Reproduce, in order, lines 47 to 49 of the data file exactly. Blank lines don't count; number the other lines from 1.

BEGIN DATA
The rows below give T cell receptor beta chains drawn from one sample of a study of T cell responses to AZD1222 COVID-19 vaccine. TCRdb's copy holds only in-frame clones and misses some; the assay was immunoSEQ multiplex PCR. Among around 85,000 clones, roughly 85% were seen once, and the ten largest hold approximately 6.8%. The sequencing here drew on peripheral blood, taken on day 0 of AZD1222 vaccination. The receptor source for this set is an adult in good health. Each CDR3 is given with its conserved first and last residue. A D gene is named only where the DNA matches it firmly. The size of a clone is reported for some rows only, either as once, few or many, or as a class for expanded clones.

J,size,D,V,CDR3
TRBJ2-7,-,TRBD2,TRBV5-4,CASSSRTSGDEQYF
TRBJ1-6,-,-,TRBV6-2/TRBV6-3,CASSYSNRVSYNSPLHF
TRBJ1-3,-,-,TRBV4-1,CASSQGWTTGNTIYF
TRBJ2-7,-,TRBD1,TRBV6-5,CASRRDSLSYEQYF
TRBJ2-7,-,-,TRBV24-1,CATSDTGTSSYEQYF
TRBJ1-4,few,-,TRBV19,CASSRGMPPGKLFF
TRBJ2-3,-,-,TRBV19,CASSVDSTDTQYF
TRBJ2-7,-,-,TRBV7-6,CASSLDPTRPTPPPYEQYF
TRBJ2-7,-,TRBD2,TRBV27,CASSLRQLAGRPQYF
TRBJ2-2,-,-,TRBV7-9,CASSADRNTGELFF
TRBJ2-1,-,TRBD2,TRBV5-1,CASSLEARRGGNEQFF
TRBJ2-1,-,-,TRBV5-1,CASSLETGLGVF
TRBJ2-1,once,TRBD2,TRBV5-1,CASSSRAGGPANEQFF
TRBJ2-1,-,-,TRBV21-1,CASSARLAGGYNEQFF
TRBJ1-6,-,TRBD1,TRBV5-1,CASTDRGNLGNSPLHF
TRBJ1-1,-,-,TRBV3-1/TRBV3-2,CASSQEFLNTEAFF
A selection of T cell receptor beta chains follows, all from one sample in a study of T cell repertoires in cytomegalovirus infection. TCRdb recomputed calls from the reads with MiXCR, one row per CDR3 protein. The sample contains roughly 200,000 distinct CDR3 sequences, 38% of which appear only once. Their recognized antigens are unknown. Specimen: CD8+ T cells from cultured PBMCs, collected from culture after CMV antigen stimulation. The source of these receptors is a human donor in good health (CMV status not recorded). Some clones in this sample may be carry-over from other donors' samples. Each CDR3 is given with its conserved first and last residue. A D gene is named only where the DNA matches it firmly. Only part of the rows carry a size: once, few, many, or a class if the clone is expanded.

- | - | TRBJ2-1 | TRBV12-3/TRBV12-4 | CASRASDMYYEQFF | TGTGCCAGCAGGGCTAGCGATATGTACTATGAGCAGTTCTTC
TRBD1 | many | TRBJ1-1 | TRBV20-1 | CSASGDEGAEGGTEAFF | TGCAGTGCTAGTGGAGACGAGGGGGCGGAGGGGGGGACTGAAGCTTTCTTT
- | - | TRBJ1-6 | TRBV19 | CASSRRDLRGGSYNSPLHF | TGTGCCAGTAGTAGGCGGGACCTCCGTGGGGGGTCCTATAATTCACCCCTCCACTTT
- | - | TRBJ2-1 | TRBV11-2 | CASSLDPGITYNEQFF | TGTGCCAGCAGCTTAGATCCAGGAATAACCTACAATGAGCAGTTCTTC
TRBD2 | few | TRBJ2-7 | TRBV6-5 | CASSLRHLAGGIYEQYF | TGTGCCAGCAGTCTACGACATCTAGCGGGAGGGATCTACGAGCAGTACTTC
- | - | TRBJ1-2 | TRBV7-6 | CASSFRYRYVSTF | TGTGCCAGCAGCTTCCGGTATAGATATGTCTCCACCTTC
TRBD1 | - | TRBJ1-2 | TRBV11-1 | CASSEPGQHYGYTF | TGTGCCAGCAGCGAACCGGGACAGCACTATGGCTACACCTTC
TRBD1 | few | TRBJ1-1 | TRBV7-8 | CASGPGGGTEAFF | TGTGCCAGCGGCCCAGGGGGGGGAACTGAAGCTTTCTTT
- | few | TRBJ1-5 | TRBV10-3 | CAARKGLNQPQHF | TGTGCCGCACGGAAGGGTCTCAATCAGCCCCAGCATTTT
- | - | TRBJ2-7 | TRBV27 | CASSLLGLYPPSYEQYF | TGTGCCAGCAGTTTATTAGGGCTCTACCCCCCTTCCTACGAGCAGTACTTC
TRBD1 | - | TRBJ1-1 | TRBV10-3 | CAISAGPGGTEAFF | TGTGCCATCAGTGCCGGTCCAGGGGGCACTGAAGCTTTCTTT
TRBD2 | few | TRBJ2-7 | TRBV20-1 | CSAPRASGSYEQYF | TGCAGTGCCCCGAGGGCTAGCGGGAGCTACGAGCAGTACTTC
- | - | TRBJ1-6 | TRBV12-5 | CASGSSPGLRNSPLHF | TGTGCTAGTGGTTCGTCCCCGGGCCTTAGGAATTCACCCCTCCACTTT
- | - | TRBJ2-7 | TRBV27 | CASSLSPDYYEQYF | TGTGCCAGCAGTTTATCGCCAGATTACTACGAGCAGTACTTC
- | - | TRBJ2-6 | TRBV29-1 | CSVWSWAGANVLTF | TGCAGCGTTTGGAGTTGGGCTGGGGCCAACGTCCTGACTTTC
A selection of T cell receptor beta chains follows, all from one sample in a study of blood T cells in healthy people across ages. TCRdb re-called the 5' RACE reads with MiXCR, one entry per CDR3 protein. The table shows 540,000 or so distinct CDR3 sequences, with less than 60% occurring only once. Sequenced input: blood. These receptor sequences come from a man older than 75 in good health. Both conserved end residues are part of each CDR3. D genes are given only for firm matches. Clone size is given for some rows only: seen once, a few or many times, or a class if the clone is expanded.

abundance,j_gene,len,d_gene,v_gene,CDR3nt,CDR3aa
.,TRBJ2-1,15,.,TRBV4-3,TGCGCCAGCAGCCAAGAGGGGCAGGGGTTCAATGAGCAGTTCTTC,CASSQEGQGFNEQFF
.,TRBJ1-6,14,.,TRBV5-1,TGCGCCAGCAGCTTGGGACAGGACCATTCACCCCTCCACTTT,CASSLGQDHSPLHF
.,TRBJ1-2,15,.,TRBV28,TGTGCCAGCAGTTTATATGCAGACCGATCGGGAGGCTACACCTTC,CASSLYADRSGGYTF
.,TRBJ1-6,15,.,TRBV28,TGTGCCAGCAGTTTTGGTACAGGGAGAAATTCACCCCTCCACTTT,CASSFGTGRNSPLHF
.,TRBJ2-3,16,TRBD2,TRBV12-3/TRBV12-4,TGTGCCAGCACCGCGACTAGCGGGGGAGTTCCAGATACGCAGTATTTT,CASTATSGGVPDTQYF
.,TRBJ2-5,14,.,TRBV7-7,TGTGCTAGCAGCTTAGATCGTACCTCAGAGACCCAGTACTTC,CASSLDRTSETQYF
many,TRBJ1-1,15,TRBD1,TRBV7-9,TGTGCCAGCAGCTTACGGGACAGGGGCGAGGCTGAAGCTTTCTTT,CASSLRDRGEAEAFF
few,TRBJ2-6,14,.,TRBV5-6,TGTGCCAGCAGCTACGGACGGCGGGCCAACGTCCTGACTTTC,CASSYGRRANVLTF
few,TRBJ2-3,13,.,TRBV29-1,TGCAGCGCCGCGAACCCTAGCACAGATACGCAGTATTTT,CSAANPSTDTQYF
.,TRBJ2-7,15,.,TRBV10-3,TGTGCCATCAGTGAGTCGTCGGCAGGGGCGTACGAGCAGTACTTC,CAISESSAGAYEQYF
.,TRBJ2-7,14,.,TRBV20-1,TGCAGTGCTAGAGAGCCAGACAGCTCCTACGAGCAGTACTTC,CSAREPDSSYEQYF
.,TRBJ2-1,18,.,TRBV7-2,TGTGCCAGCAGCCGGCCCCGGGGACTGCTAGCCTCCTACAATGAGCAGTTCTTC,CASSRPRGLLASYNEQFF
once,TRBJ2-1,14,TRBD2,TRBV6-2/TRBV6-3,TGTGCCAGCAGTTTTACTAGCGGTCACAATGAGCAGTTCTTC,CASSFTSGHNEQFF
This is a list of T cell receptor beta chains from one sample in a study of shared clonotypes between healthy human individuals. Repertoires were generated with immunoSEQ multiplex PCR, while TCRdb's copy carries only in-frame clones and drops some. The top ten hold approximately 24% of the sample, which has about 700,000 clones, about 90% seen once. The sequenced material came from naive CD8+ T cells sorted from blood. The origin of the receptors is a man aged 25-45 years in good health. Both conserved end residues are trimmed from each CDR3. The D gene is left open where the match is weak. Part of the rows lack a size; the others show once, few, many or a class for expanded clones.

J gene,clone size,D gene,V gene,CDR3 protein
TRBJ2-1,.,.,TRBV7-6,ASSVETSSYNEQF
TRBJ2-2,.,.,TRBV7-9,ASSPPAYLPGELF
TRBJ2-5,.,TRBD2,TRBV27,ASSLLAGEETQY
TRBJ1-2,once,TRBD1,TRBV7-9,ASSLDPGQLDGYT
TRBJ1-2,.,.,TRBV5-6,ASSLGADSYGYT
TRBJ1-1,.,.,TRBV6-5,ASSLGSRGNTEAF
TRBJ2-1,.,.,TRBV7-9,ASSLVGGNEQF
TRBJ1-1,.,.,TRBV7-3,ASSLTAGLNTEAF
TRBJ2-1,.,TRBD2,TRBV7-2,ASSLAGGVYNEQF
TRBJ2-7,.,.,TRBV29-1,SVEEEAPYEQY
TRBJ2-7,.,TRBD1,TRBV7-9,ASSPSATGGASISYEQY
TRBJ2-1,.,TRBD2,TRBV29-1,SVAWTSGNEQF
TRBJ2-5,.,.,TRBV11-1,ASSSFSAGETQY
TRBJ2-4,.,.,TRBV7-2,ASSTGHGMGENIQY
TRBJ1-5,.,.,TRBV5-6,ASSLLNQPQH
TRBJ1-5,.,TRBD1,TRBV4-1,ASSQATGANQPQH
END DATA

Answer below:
.,TRBJ2-7,14,.,TRBV20-1,TGCAGTGCTAGAGAGCCAGACAGCTCCTACGAGCAGTACTTC,CSAREPDSSYEQYF
.,TRBJ2-1,18,.,TRBV7-2,TGTGCCAGCAGCCGGCCCCGGGGACTGCTAGCCTCCTACAATGAGCAGTTCTTC,CASSRPRGLLASYNEQFF
once,TRBJ2-1,14,TRBD2,TRBV6-2/TRBV6-3,TGTGCCAGCAGTTTTACTAGCGGTCACAATGAGCAGTTCTTC,CASSFTSGHNEQFF